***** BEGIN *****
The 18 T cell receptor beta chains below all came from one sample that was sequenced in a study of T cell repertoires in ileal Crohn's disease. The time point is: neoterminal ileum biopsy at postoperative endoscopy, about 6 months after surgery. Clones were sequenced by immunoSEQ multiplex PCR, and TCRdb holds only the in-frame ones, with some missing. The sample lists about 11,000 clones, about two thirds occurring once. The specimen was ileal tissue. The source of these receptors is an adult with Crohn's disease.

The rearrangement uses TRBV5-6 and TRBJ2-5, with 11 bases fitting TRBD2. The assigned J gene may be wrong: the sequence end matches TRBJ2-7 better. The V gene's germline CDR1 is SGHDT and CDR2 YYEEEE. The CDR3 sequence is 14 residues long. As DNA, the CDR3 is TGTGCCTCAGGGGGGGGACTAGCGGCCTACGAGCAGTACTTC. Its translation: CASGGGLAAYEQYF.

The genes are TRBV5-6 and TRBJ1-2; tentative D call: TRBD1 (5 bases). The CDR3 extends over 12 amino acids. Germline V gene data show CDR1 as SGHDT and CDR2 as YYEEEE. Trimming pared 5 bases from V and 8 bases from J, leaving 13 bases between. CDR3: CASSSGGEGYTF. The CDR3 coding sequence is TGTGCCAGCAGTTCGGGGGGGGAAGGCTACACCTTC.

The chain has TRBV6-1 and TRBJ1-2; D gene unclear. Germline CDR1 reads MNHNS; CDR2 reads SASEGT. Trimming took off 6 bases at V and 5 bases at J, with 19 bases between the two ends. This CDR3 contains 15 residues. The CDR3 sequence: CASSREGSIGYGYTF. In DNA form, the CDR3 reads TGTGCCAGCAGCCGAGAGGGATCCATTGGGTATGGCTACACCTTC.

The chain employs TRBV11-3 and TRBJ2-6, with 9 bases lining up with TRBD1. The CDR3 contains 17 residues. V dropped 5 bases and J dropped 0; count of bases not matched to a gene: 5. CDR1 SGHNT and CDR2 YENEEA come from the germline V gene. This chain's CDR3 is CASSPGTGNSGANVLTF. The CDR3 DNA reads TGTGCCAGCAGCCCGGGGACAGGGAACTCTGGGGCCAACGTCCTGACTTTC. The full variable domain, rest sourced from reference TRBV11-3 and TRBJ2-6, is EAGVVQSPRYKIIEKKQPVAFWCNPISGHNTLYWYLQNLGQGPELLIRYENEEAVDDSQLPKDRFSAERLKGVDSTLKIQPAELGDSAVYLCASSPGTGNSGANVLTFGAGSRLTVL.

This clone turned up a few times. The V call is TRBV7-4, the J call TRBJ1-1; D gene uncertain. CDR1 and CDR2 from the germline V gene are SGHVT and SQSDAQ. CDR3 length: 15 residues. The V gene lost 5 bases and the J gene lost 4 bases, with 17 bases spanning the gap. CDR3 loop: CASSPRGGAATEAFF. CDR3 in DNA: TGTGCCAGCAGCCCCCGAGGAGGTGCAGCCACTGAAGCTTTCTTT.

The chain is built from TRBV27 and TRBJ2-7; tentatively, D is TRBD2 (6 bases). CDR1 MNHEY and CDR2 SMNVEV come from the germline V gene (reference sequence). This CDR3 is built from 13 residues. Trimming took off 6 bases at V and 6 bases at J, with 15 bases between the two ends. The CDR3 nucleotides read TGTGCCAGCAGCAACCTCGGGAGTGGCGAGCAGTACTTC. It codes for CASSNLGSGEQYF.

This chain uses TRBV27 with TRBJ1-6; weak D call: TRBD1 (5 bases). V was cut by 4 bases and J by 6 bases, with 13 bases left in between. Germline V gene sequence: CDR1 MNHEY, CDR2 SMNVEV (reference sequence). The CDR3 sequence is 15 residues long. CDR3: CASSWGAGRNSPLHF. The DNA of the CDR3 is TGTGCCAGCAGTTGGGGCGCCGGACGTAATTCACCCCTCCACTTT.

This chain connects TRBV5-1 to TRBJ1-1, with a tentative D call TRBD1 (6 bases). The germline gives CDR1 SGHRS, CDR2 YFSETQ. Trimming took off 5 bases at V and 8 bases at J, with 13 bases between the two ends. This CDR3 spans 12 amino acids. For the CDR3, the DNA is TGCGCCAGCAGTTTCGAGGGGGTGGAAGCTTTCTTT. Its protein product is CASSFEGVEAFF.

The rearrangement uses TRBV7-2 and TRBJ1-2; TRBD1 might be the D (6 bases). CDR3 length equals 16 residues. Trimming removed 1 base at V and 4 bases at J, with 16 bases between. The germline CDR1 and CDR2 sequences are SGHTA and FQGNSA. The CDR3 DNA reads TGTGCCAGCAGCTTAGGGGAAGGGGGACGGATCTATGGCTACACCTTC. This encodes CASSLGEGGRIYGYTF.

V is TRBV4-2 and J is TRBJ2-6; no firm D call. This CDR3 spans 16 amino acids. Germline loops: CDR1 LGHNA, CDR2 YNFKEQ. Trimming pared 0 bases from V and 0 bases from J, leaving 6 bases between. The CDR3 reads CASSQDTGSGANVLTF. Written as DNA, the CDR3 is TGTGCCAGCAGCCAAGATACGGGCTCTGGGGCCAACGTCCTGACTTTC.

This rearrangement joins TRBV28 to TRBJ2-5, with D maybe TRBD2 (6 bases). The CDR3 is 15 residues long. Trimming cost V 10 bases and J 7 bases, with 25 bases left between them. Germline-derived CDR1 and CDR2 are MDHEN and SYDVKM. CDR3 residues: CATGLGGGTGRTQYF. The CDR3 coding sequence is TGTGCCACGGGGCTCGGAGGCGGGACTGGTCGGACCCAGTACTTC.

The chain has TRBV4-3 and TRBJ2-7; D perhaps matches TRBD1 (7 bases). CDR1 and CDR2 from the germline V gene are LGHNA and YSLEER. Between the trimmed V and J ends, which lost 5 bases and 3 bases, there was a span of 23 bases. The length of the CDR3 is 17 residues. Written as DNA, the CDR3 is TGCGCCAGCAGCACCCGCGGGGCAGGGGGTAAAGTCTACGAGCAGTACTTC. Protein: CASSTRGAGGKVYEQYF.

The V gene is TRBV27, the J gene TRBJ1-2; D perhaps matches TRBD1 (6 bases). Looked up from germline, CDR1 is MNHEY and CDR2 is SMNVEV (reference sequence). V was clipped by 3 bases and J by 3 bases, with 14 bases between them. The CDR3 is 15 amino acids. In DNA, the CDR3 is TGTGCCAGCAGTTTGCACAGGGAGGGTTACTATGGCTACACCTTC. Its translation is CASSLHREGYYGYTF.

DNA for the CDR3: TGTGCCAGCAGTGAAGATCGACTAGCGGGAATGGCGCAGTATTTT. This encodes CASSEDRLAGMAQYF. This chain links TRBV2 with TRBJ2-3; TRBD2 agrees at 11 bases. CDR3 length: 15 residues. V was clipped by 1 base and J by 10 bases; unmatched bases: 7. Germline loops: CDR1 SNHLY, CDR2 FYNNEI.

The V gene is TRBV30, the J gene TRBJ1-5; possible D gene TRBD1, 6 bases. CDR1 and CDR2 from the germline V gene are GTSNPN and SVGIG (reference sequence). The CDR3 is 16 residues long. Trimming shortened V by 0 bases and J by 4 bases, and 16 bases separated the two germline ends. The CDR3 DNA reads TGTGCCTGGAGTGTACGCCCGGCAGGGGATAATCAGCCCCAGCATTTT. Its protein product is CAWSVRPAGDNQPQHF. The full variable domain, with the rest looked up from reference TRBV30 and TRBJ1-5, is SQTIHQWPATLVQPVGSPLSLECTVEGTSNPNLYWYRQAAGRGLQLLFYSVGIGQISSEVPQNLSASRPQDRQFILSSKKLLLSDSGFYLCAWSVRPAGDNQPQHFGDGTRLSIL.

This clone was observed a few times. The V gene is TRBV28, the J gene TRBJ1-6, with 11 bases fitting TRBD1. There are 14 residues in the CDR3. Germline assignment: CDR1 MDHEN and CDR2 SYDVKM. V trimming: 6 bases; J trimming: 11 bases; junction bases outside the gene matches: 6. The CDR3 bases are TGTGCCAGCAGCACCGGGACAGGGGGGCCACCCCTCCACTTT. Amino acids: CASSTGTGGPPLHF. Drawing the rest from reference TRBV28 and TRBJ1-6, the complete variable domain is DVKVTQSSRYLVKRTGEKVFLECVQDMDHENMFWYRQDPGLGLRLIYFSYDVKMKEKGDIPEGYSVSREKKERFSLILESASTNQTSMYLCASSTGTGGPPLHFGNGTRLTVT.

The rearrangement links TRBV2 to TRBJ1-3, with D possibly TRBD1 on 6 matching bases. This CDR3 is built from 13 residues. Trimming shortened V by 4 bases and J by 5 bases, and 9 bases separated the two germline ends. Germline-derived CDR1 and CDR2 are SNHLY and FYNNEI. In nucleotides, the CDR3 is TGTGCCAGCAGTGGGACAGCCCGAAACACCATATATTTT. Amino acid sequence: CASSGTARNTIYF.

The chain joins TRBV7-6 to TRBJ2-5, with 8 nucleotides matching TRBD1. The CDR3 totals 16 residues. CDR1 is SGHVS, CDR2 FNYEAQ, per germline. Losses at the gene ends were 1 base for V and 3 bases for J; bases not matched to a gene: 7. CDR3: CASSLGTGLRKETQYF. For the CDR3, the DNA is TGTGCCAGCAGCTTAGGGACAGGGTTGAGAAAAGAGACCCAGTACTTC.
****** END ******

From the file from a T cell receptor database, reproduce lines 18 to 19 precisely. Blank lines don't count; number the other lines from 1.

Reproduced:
The rearrangement links TRBV2 to TRBJ1-3, with D possibly TRBD1 on 6 matching bases. This CDR3 is built from 13 residues. Trimming shortened V by 4 bases and J by 5 bases, and 9 bases separated the two germline ends. Germline-derived CDR1 and CDR2 are SNHLY and FYNNEI. In nucleotides, the CDR3 is TGTGCCAGCAGTGGGACAGCCCGAAACACCATATATTTT. Amino acid sequence: CASSGTARNTIYF.

The chain joins TRBV7-6 to TRBJ2-5, with 8 nucleotides matching TRBD1. The CDR3 totals 16 residues. CDR1 is SGHVS, CDR2 FNYEAQ, per germline. Losses at the gene ends were 1 base for V and 3 bases for J; bases not matched to a gene: 7. CDR3: CASSLGTGLRKETQYF. For the CDR3, the DNA is TGTGCCAGCAGCTTAGGGACAGGGTTGAGAAAAGAGACCCAGTACTTC.